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Biden Cabinet Secretary defends race-based COVID aid, citing historical discrimination

Agriculture Secretary Tom Vilsack defended lending to minority farmers in a press conference on Wednesday, citing historical discrimination by the US Department of Agriculture (USDA).

President Biden’s coronavirus aid package, the American Rescue Plan, is estimated to be $ 4 billion to pay off up to 120% of the outstanding debts of Black, Hispanic, Asian, or Native American farmers by Jan. 1 American Farm Bureau Federation.

“I think you have to bring you back 20, 30 years when we know that socially disadvantaged producers have been discriminated against by the US Department of Agriculture. We know that. We have reimbursed people for these acts of discrimination in the past, but we never absolutely got along with each other dealt with the cumulative effect, “said Vilsack.

Vilsack’s comments came in response to a question about a suit made by white farmers who said they were unable to participate in the lending program because of their breed.

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“Second, if you look at the Covid aid packages that were passed and distributed by the USDA ahead of the US bailout, and one look at who disproportionately received the benefits of those Covid payments, it’s pretty clear that white farmers are pretty were well under this program because of the way it was structured and structured by size and production. I think there is a very legitimate reason for doing what we do, “continued the secretary.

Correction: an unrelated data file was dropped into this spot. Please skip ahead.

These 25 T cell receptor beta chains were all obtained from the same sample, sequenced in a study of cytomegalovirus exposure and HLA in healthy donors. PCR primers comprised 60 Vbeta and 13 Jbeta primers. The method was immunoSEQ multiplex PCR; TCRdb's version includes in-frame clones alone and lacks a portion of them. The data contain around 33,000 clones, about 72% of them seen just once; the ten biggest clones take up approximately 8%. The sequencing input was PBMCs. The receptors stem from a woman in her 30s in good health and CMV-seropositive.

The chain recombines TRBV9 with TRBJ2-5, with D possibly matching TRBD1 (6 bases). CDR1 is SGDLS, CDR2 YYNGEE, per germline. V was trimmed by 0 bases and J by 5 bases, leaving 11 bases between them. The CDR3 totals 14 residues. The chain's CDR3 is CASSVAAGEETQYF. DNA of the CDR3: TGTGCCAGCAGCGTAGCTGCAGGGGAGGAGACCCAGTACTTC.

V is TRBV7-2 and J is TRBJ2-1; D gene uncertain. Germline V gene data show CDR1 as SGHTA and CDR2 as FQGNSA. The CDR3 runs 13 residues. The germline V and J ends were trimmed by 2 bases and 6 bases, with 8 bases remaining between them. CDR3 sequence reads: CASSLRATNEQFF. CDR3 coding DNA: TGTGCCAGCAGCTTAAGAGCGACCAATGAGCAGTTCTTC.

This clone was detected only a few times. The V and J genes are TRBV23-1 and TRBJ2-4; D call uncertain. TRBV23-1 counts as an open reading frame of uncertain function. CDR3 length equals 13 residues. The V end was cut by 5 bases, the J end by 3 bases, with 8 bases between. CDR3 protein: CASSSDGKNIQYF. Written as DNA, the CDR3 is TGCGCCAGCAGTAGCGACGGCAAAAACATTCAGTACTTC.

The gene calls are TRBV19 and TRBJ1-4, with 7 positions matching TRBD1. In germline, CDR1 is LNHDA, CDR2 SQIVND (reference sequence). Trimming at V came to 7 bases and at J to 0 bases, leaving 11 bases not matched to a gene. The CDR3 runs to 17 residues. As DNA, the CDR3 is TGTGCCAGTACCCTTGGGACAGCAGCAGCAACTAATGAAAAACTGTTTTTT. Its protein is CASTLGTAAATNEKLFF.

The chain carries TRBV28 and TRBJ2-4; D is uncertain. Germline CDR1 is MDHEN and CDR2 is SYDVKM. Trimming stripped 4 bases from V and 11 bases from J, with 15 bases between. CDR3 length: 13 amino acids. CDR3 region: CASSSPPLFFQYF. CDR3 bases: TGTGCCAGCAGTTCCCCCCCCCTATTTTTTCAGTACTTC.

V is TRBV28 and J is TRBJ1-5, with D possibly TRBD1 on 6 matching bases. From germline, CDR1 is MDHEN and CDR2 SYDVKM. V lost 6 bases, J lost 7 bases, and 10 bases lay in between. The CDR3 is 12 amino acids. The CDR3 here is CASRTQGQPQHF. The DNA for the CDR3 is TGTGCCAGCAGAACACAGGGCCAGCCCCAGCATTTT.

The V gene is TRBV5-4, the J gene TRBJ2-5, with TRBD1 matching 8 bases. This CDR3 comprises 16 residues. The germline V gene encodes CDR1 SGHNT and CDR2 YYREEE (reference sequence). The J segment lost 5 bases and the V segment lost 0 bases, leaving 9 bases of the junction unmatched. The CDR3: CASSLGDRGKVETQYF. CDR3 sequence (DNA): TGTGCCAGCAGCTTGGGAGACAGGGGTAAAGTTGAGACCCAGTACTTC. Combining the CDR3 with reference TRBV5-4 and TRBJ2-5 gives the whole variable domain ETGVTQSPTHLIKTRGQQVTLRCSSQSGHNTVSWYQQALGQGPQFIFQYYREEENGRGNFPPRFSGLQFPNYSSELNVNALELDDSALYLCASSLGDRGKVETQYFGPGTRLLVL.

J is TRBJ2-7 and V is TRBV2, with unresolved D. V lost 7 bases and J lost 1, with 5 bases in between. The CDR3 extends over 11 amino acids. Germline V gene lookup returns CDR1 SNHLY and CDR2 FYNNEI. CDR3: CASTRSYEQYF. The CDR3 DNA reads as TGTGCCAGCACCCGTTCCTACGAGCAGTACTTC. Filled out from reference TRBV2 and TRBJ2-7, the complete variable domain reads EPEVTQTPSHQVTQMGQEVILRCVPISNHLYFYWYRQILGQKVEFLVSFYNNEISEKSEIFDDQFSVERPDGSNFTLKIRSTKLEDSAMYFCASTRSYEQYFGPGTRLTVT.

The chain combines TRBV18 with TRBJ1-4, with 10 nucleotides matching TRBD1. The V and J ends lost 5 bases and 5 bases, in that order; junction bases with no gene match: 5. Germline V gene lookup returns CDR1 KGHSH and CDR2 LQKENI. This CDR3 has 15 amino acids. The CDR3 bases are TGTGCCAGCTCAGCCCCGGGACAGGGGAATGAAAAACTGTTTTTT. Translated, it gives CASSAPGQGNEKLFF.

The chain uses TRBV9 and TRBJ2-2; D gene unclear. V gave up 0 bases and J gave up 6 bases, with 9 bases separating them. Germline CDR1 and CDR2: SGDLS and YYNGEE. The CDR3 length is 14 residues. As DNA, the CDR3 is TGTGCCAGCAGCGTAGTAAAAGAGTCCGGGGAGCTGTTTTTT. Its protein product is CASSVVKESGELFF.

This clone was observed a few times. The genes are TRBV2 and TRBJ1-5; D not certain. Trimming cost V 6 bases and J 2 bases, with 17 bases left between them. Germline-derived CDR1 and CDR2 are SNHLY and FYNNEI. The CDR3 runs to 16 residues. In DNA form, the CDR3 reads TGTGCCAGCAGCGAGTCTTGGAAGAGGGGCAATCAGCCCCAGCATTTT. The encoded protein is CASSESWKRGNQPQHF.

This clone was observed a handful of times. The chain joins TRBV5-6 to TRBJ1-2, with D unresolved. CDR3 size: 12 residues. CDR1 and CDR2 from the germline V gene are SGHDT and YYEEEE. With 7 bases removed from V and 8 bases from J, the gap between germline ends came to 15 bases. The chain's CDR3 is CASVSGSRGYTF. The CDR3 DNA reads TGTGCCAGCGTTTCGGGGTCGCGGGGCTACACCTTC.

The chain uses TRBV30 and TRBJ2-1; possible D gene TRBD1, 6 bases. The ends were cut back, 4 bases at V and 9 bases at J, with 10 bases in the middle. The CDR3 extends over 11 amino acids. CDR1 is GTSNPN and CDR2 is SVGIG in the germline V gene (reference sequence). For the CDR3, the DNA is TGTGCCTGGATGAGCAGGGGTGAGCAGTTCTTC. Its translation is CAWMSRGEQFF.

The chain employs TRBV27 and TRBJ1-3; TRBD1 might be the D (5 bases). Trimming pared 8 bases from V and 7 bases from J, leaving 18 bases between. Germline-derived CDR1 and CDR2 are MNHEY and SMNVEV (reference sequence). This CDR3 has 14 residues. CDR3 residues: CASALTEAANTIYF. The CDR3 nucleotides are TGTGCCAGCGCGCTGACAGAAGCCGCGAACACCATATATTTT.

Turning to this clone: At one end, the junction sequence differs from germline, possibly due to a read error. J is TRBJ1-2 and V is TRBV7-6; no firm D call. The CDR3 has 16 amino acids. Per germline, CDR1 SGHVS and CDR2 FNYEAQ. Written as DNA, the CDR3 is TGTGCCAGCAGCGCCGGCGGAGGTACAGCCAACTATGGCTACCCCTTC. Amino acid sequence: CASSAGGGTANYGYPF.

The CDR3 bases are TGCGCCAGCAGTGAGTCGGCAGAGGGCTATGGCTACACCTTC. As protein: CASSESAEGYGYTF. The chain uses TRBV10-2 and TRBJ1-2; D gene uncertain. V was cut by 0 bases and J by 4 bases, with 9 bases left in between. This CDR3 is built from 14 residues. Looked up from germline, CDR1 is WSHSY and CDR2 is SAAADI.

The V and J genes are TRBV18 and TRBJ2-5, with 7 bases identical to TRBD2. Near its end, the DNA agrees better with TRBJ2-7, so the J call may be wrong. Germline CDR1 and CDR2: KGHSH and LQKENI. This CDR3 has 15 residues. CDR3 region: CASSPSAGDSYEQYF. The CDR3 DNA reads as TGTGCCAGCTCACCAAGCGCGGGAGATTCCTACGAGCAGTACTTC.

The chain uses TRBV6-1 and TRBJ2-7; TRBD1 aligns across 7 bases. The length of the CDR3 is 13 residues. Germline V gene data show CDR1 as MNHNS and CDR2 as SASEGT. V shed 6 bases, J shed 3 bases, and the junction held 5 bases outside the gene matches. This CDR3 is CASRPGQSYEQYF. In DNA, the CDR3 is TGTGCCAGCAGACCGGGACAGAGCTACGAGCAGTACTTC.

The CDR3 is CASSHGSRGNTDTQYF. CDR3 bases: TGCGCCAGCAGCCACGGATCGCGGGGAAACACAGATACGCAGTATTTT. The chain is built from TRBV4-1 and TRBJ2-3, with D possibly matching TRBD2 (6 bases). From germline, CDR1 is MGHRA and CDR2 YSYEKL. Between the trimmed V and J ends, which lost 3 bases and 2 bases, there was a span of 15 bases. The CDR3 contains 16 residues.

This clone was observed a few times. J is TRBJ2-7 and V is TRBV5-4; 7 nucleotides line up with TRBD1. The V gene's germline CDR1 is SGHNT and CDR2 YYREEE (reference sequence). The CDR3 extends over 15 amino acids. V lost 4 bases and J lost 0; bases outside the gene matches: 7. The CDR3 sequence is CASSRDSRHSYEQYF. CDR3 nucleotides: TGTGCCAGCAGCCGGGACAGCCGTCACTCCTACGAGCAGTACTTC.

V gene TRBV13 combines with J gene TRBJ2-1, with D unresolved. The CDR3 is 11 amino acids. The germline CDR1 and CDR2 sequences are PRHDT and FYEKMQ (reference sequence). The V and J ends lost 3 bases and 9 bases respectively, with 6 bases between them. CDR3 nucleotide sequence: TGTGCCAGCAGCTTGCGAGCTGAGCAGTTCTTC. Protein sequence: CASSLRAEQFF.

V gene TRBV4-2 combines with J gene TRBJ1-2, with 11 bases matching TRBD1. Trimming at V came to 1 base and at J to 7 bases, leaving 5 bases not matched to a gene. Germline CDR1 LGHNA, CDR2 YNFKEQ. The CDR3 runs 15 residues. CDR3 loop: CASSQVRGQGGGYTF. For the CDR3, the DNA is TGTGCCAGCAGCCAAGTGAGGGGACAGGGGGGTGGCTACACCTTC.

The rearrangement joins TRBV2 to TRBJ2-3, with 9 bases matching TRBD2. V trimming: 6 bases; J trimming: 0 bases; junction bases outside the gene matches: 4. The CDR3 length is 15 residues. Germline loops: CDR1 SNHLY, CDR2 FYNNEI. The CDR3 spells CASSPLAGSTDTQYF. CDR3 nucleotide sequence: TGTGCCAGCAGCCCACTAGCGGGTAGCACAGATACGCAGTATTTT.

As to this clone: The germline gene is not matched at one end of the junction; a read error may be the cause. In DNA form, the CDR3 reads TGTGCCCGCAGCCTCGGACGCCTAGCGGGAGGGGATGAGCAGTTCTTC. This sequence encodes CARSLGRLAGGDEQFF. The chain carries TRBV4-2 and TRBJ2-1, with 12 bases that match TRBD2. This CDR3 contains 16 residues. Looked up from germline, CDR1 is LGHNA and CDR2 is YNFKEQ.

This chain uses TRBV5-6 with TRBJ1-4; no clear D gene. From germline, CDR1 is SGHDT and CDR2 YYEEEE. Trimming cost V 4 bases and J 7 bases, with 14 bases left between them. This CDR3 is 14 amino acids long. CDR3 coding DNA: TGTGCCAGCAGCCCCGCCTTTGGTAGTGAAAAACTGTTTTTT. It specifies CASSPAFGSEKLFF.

The package also provides around $ 1 billion in equity commissions, agricultural training, improved land access and other aid to promote racial justice in agriculture.

The USDA settled billions of dollars in discrimination claims against minority farmers in 1999 and 2010.

Black farmers made up about a sixth of farmers in 1920, but by 2017 less than 2% of farms were owned by black producers USDA data.


Vilsack claimed in March that only 0.1% of Covid farm aid under President Trump went to black farmers.

“The top 10 percent of the country’s farmers received 60 percent of the value of the Covid payments. And the bottom 10 percent received 0.26 percent,” Vilsack told the Washington Post.

Minority farmers have claimed for decades that they were wrongly denied government loans and other forms of assistance. Many of them complained that under his previous tenure – as Secretary of Agriculture during the Obama years – Vilsack had done little to make up for 14,000 discrimination complaints from the Bush administration. The Bush administration found discrimination in only one of these cases.


“Under Vilsack, USDA employees excluded black farmers with outstanding discrimination complaints, many of which were never resolved. At the same time, USDA employees raised new complaints and misrepresented their frequency while continuing to discriminate against farmers,” a biennial investigation by The Counter found. “The department sent a smaller percentage of loan dollars to black farmers than it did under President Bush and then misleadingly used census data to improve their civil rights records.”

Fox News’ Evie Fordham contributed to this report.

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